• Use character encoding from the source e.g. Content-Type in HTML files, or <?xml encoding="…">.
  • Use XML parsers to parse XML files instead of finding character encoding and reading it via InputStream, some things are best left for demo code only. 
  • Prefer Charset constants e.g. StandardCharsets.UTF_16 instead of String "UTF-16"
  • Never rely on platform's default encoding scheme

This rules should also be applied when you convert character data to byte e.g. converting String to byte array using String.getBytes() method. In this case it will use platform's default character encoding, instead of this you should use overloaded version which takes character encoding.

That's all on how to convert byte array to String in Java. As you can see that Java API, particularly java.lang.String class provides methods and constructor that takes a byte[] and returns a String (or vice versa), but by default they rely on platform's character encoding, which may not be correct, if byte array is created from XML files, HTTP request data or from network protocols. You should always get right encoding from source itself. If you like to read more about what every programmer should know about String, you can checkout this article.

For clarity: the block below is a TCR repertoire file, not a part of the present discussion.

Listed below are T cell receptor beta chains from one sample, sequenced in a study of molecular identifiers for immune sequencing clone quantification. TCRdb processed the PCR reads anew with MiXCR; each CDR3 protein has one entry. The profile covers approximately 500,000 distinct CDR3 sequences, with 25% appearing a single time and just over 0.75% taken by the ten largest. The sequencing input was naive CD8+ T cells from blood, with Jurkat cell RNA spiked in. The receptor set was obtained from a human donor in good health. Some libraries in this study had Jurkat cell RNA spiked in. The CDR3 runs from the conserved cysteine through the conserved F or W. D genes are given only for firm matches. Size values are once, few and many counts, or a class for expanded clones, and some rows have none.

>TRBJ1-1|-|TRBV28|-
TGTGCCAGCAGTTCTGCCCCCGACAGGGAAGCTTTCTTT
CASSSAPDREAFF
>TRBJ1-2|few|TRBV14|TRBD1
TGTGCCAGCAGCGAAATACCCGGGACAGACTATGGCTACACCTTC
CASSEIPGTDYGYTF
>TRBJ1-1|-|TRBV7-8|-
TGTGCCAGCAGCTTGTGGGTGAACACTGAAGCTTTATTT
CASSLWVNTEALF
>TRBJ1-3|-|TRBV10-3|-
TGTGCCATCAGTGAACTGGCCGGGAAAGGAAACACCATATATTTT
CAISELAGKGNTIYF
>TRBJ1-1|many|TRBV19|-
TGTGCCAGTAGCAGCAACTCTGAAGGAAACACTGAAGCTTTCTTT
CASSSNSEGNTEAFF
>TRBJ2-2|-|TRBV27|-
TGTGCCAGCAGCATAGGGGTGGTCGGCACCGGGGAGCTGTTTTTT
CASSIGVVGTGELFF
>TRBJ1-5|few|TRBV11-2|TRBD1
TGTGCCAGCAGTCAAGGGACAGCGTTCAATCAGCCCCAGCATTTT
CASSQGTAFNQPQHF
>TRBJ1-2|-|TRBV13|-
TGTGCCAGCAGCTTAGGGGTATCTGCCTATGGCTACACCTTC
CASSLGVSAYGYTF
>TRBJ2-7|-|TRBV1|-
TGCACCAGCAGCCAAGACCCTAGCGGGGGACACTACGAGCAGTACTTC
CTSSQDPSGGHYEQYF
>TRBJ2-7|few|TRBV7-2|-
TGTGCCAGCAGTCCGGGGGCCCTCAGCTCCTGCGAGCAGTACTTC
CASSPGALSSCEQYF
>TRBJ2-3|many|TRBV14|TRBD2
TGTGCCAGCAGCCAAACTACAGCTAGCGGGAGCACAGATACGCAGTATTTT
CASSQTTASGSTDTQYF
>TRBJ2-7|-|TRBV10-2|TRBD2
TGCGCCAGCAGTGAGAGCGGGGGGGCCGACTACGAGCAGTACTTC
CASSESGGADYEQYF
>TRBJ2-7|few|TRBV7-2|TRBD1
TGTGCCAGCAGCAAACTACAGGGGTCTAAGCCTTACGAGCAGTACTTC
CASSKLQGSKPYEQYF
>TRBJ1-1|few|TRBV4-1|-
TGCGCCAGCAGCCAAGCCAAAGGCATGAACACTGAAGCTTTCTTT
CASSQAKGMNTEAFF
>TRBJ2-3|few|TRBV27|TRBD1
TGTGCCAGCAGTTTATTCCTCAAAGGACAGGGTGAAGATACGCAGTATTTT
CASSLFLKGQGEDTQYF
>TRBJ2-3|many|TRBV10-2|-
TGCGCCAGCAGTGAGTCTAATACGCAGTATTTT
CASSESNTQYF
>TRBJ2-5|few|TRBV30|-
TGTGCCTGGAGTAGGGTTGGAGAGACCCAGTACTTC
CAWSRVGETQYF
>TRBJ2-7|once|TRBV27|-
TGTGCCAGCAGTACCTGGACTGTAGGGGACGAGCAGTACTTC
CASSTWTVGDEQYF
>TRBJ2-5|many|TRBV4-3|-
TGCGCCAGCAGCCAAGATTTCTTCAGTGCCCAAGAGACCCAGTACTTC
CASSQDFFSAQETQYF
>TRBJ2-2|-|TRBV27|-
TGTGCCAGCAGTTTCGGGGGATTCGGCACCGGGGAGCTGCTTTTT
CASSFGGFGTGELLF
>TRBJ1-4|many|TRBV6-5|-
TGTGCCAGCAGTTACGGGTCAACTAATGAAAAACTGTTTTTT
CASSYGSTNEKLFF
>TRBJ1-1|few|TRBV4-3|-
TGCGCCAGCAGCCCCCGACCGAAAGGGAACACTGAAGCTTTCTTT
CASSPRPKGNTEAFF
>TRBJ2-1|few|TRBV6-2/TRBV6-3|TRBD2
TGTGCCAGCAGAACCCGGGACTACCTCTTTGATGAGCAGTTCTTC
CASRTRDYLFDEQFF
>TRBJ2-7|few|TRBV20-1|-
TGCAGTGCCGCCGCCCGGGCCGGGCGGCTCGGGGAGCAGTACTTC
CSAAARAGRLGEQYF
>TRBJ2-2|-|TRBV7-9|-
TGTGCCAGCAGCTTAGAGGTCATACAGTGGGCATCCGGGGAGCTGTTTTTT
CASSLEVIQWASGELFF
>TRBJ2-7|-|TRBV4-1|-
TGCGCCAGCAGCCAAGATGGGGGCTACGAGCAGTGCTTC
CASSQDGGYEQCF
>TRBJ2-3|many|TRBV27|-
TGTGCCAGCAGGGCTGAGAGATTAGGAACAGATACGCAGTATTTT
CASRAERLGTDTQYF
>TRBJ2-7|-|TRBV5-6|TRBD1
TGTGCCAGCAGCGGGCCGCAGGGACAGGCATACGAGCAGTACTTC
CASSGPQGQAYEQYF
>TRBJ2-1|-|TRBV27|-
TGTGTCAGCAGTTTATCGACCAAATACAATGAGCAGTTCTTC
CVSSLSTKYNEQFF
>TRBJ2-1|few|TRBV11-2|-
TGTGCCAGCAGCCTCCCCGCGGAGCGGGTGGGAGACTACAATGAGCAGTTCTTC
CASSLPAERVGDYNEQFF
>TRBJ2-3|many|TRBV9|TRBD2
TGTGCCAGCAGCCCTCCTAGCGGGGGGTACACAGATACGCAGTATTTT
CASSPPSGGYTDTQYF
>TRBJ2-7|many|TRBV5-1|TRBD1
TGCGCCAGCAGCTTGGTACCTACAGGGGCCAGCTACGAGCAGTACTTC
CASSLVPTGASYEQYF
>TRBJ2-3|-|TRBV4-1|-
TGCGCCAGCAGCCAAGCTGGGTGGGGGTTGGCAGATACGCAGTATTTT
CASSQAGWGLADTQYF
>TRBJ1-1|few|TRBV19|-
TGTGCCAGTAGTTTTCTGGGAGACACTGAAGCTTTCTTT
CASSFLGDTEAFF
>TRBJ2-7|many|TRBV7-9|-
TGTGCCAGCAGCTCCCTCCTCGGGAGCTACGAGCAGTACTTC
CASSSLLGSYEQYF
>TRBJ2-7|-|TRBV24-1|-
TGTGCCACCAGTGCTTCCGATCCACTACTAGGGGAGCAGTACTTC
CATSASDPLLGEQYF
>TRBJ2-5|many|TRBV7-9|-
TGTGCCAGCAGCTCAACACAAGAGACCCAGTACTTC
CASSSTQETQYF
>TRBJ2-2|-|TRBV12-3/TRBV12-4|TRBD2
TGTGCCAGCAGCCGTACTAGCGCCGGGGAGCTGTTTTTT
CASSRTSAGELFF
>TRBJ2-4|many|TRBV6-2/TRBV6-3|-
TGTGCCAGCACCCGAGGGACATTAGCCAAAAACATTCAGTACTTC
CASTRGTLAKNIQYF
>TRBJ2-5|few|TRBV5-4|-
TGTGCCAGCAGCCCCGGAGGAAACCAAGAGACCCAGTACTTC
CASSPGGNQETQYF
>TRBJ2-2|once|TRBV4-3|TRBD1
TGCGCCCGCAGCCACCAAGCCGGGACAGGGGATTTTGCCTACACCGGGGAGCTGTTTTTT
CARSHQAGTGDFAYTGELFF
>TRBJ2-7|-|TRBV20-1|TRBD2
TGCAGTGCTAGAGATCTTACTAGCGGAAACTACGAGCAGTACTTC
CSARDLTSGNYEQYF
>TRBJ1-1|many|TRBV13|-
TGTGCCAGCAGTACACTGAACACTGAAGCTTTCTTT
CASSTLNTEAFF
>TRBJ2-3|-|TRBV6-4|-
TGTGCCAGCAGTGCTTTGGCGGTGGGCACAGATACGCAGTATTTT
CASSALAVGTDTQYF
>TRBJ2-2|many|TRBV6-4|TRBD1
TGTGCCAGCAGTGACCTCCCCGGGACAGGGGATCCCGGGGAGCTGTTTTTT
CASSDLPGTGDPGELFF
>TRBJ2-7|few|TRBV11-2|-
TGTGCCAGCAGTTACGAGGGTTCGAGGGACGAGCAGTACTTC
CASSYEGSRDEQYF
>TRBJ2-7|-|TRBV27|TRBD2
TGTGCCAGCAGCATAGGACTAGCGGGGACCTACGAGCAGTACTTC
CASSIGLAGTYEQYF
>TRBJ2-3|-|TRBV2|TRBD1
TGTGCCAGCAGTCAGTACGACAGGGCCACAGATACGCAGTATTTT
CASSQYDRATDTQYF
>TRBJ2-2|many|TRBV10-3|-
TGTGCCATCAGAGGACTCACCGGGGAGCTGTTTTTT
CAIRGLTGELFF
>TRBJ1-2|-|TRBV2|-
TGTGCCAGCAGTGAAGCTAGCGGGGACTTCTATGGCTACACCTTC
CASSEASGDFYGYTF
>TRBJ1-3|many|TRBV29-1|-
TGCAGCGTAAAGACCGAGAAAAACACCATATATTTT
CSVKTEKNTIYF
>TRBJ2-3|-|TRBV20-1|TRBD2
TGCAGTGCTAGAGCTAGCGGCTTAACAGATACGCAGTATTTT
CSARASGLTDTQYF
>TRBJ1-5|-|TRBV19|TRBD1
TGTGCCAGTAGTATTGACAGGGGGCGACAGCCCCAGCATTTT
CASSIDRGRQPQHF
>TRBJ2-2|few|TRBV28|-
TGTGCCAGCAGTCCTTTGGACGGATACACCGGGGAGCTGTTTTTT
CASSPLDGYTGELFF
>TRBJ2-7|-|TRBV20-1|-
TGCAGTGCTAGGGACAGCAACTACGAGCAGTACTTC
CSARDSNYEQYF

2 comments :

Anonymous said...

Never encodings. Decide which encoding you are going to use, and always explicitly specify it in all conversions between strings and bytes and bytes and strings. I recommend UTF-8. UTF-16 is a variable length encoding that nearly pretends to be a fixed width encoding. In short, always remember following tips while dealing with byte array and String
- Don't use String(bytes), Instead use new String(bytes, encoding).
- Never use String.getBytes(), Instead use string.getBytes(encoding).
- Avoid using new InputStreamReader(inputStream), rather use new InputStreamReader(inputStream, encoding).
- Never use new OutputStreamWriter(outputStream), Instead use new OutputStreamWriter(outputStream, encoding).

this list can go on and on, while passing byte array, also check the API if an overloaded method exists which also takes encoding, find it and use that.

Jared Hatfield said...

Static code analyzers such as FindBugs and PMD can help find instances here the character encoding was not specified properly.